Academic journal article School Community Journal

Strong School-Community Partnerships in Inclusive Schools Are "Part of the Fabric of the School.We Count on Them"

Academic journal article School Community Journal

Strong School-Community Partnerships in Inclusive Schools Are "Part of the Fabric of the School.We Count on Them"

Article excerpt


Willems and Gonzalez-DeHass (2012) described school-community partnerships as meaningful relationships with community members, organizations, and businesses that are committed to working cooperatively with a shared responsibility to advance the development of students' intellectual, social, and emotional well-being. School-community partnerships can impact student success and post-school outcomes as well as positively influence and benefit the community in return. Auerbach (2010) characterized authentic partnerships as "respectful alliances among educators, families, and community groups that value relationship building, dialogue, and power sharing as part of a socially just, democratic school" (p. 729). The development of authentic, trusting relationships is germane to establishing effective school-community partnerships.

Community involvement in schools is a critical component for student achievement (Anderson, Houser, & Howland, 2010; Bryk, 2010; Coleman, 1988; McAlister, 2013; Sanders, 2006). Research shows schools that develop strong community partnerships have (a) a higher percentage of students performing on grade level (Sheldon, 2003), (b) increased parental volunteerism (Anderson et al., 2010), (c) supported school reform efforts (McAllister, 2013), (d) increased student test scores (Blank, Melaville, & Shah, 2003; Sheldon, 2007), (e) increased student attendance rates (Sheldon, 2003, 2007; Sheldon & Epstein, 2004), and (f ) connections for students to learning opportunities outside of school (Blank et al., 2003). Because of their strong influence on students, families, and schools, trusting community partnerships are an integral feature of the Schoolwide Integrated Framework for Transformation (SWIFT).

SWIFT is an evidence-based theoretical framework for a fully braided, inclusive educational delivery system that extends beyond the school to include families and community, as well as state and district policies and practices (Mc- Cart, Sailor, Bezdek, & Satter, 2014; Sailor & Roger, 2005; Sailor et al., 2006). We define "evidence-based" as practices drawn from research studies that have been replicated numerous times with defined, measurable outcomes indicating effectiveness. Inclusive schools educate all students in learning environments that practice equity-based inclusion of all children, where every student is valued as a member of his or her neighborhood school and is provided the supports needed to achieve social and academic success. The SWIFT framework integrates five evidence-based domains as the foundation of effective inclusive school transformation (see Figure 1):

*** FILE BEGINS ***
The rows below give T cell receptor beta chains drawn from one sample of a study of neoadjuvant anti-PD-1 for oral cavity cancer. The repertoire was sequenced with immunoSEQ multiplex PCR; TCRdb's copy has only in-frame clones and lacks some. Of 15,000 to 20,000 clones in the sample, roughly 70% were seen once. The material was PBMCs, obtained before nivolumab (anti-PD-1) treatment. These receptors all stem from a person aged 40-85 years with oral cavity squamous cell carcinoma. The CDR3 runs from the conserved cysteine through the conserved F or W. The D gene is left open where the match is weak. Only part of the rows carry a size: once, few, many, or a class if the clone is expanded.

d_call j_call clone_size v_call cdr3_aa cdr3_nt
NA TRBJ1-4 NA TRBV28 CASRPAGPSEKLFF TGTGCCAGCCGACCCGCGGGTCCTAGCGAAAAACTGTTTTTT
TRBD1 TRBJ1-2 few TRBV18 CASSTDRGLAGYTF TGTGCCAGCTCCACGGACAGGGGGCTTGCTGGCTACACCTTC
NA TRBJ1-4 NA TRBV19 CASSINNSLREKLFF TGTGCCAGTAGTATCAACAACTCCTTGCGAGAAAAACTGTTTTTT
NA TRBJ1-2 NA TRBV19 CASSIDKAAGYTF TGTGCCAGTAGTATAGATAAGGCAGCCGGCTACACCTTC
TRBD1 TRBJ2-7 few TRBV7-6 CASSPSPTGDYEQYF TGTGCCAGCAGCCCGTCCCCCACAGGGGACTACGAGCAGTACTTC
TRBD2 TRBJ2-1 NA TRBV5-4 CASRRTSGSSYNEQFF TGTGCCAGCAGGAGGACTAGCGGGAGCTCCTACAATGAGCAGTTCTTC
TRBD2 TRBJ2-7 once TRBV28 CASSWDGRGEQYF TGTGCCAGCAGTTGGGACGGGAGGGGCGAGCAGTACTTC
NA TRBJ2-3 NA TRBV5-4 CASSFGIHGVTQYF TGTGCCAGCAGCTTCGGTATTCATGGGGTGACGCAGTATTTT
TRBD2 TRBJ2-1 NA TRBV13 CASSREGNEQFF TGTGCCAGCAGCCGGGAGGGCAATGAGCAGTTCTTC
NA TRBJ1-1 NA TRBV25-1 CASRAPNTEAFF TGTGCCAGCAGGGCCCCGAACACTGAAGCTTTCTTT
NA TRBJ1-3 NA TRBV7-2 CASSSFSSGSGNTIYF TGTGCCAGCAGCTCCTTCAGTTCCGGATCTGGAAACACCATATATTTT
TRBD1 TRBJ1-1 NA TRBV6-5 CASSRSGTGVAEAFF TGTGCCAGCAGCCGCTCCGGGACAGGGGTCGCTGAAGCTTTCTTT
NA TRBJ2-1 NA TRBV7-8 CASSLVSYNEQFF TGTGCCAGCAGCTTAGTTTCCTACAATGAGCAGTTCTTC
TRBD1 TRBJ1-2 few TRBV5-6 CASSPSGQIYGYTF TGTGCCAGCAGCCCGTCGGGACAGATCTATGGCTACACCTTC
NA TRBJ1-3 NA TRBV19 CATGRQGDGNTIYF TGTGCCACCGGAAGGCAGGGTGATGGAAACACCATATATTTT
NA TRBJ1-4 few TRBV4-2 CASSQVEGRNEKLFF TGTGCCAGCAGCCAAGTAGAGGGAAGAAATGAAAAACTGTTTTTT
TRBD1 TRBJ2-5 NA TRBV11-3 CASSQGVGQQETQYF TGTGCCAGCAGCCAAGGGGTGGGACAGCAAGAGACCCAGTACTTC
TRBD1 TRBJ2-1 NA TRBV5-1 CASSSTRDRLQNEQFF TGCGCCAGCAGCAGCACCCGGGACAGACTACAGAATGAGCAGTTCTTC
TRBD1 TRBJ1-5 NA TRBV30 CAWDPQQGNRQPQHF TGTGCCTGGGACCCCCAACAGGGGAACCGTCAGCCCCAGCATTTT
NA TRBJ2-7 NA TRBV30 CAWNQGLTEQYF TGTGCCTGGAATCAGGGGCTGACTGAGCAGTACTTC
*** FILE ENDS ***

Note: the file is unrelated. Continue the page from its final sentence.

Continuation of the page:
(a) administrative leadership (e.g., Ainscow & Sandhill, 2010; Burrello, Hoffman, & Murray, 2005; Marzano, Waters, & McNulty, 2005; Waldron & McLeskey, 2010),

(b) multi-tiered system of support (e.g., Bradshaw, Mitchell, & Leaf, 2010; Lane, Oakes, & Menzies, 2010; Sugai, Simonsen, Bradshaw, Horner, & Lewis, 2014),

(c) integrated educational framework (e.g., Hang & Rabren, 2009; O'Day, 2002; Wenger, 2000),

(d) family and community engagement (e.g., Anderson-Butcher et al., 2008; Bryk, 2010; Lawson & Sailor, 2000), and

(e) inclusive policy structure and practice (e.g., Burrello, Sailor, & Kleinhammer-Tramill, 2013; Kozleski & Smith, 2009).

While the SWIFT framework is appropriate for any school (O'Rourke, 2014; Ryndak, Jackson, & White, 2013), it is especially beneficial for transforming schools that struggle with low achievement, high rates of problem behavior, and segregated delivery of specialized services. As such, the U.S. Department of Education, Office of Special Education Programs (OSEP) established the National Center on Schoolwide Inclusive Reform, referred to as SWIFT Center, to provide intensive technical assistance to K-8 urban, rural, and high need schools, along with their districts and state education agencies, to improve outcomes for students with disabilities while transforming schools to positively impact all students (U. …

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